Should you report a TPOC or ORM?

CMS coined the term Total Payment Obligation to Claimant or TPOC to mean a lump-sum judgment, award or payment to an enrolled beneficiary.  If you are making medical payments to a provider (e.g., hospital, doctor, etc.) then you have accepted Ongoing Responsibility for Medicals or ORM.

It does not matter which type of insurance

For instance, you can report a TPOC for a no-fault MedPay policy or ORM for a liability policy.  See our No-Fault Settlements November 2011 Newsletter Article for reporting TPOCs for no-fault policies and consider the following situation in which one of our clients reported ORM under a liability policy.

Our client, a hospital, was sued for medical malpractice.  The self-insured hospital agreed to pay for all medical treatment related to the injury and separately settled non-medical damages.  They reported ORM beginning with the date of injury.  The settlement for non-medical damages (e.g., pain and suffering) was not reportable -- no medicals were claimed or released.

Cases involving more than one type of insurance

It is important to consider each insurer's (insurance type) settlement.  Much like the case above, if a workers' compensation carrier pays indemnity and medical claims, they have accepted ORM.  If they subsequently compromise or commutate the claim through a lump-sum payment, they terminate ORM and report the settlement amount as a TPOC.  But what if there was a separate liability settlement related to the incident?  The key to reporting is, much like the case above, were there medicals claimed or released in the liability settlement?  For a fuller discussion see our  February 2012 News Letter Article.

Reporting Multiple TPOCs

The advent of opportunity to report additional Total Payment Obligation to Claimant (TPOC) amounts has led some liability insurers to draw incorrect conclusions.

The most straightforward reporting situation is one in which the liability is contested or only one final payment is made at settlement.  CMS instructs Responsible Reporting Entities (RREs) that "... only one Section 111 claim report is required after the TPOC Date." and "The TPOC Date is the date the obligation was established."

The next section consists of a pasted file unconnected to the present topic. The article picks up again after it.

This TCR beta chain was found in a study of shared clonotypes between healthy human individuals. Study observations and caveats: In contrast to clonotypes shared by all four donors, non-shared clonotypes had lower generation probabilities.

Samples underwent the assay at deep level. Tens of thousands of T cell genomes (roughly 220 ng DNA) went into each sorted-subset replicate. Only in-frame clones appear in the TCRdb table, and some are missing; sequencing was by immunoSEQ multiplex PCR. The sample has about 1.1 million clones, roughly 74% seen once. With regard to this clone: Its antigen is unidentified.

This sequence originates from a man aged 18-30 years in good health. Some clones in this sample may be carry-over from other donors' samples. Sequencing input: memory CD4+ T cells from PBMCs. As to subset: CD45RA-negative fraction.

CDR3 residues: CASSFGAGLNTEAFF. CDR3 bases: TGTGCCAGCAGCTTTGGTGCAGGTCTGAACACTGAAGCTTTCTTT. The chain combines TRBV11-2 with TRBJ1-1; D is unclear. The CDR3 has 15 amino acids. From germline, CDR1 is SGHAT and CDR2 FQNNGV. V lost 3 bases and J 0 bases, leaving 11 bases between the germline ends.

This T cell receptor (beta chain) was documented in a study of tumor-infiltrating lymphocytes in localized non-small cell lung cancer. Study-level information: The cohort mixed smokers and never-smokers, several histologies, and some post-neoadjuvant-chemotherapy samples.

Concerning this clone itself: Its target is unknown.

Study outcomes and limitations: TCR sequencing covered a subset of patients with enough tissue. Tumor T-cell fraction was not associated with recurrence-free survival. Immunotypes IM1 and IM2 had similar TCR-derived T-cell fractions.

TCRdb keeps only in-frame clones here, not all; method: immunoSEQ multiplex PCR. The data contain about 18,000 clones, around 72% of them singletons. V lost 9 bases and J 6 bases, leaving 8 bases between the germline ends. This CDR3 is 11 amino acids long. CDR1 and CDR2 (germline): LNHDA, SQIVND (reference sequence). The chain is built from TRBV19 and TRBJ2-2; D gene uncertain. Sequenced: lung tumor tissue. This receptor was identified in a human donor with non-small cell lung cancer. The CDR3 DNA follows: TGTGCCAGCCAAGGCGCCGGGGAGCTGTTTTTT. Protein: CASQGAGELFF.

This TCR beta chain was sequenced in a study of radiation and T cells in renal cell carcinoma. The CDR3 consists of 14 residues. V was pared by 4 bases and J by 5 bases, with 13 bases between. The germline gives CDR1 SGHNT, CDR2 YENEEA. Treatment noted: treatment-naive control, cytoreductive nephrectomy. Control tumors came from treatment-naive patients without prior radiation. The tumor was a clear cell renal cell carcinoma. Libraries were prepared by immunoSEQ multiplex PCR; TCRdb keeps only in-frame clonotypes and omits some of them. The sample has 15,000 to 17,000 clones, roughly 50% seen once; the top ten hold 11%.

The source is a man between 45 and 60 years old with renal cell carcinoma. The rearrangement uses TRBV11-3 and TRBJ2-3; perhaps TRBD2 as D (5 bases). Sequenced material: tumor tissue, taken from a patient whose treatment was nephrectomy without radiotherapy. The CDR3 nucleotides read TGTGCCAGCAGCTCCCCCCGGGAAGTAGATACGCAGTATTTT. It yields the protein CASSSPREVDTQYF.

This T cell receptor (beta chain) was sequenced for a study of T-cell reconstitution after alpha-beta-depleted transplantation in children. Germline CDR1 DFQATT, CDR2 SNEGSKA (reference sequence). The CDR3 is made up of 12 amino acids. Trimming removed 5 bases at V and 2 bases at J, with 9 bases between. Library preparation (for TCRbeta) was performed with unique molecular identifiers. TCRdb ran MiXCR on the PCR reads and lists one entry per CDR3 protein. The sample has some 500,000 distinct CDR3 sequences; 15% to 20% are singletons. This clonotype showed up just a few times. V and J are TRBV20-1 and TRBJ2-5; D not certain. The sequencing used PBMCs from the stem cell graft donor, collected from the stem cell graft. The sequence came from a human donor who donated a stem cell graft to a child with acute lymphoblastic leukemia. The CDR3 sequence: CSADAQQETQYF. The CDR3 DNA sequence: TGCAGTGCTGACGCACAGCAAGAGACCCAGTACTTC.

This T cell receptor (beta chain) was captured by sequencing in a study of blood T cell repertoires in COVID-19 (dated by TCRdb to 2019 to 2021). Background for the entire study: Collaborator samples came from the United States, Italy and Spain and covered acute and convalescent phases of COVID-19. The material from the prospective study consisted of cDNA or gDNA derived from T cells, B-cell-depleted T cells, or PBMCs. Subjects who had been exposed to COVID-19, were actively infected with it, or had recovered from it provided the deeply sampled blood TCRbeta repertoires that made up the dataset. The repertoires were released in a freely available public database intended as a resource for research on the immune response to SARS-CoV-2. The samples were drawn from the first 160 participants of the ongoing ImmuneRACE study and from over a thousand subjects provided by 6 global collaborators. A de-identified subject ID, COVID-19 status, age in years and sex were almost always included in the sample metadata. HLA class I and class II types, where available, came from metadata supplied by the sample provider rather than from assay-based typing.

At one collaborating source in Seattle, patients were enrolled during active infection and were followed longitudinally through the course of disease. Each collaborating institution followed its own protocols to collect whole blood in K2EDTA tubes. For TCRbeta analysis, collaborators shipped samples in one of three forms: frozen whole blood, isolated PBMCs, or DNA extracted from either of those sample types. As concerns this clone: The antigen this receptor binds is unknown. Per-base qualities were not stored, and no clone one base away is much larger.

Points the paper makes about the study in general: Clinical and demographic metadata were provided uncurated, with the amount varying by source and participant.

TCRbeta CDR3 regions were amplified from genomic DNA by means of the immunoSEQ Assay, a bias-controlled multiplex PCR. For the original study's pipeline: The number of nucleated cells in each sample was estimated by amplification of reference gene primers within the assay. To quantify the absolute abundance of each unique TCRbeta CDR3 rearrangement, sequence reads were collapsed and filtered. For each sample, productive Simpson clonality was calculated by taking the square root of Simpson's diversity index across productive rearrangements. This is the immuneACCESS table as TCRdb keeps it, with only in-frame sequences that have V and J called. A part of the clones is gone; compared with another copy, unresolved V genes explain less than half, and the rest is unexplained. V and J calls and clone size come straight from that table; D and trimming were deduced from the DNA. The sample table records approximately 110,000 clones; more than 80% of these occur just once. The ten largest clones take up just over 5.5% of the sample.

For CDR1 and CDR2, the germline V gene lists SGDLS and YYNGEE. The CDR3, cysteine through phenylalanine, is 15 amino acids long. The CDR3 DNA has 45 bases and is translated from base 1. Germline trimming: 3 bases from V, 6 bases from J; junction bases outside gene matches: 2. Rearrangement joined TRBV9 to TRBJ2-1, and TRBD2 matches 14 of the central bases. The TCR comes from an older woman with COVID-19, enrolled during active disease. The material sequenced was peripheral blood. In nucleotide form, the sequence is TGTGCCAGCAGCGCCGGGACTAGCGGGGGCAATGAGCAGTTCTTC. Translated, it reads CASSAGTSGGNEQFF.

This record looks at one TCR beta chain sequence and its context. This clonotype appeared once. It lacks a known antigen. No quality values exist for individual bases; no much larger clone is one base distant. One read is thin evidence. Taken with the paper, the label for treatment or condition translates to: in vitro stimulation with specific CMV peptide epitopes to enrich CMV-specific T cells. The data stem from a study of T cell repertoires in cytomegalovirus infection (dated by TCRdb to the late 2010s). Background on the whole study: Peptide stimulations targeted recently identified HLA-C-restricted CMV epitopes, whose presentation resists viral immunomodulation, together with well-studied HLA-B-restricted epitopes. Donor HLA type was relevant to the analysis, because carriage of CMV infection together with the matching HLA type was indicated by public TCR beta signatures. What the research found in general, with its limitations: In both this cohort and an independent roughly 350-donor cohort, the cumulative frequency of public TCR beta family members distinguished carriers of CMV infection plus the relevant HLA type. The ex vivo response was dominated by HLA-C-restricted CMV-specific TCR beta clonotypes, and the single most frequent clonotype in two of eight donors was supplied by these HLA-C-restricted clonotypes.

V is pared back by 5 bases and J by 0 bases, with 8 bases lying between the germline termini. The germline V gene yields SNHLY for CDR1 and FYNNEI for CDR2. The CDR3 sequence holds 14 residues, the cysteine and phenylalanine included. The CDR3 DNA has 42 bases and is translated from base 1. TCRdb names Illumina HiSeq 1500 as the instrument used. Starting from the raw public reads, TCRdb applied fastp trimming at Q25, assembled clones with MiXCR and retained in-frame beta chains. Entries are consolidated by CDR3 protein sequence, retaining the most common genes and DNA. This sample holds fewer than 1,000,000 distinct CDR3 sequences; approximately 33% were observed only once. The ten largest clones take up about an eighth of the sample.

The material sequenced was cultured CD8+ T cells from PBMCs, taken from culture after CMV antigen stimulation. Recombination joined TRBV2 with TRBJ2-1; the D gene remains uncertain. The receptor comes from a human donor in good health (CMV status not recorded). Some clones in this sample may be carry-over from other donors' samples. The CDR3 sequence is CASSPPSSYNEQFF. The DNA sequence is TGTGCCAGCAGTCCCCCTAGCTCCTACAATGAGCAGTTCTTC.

You paid before you settled

If the liability plan paid claims before determining the TPOC, then the RRE must submit two reports: the first indicating "ongoing responsibility for medicals" with no TPOC information (zeros in the fields) and the second terminating ongoing responsibility and providing the TPOC amount and date.

In order to understand the rationale behind that reporting requirement, it is important to understand the definition of "Ongoing Responsibility for Medicals" or ORM. CMS states: "responsibility for medicals (including a termination date, where applicable) is to be reported without regard to whether there has also been a separate settlement, judgment, award, or other payment outside of the payment responsibility for ongoing medicals. Reporting for ORM is not a guarantee by the RRE that ongoing medicals will be paid indefinitely or through a particular date; it is simply a report reflecting the responsibility currently assumed." ORM is not limited to workers' compensation and no-fault plans.

Once a liability insurer pays a claim (e.g, ambulance), they have evidenced by that act to have accepted responsibility and become the primary plan and Medicare pays secondary (See CFR 411.21). They must report they have ongoing responsibility for medicals or ORM = Y.

Medicare goes on to state, "...that. It’s important to understand the reference to “ongoing” is not related to “ongoing reporting” or repeated reporting of claims under Section 111 but rather the RRE’s responsibility to pay on an ongoing basis for the injured party’s (Medicare beneficiary’s) medicals associated with the claim."

Second it is important to review the meaning of Total Payment Obligation to Claimant or TPOC.

CMS defines TPOC as "...the Total Payment Obligation to the Claimant without regard to ongoing medical services," or the final settlement amount regardless of what had been paid up until that point.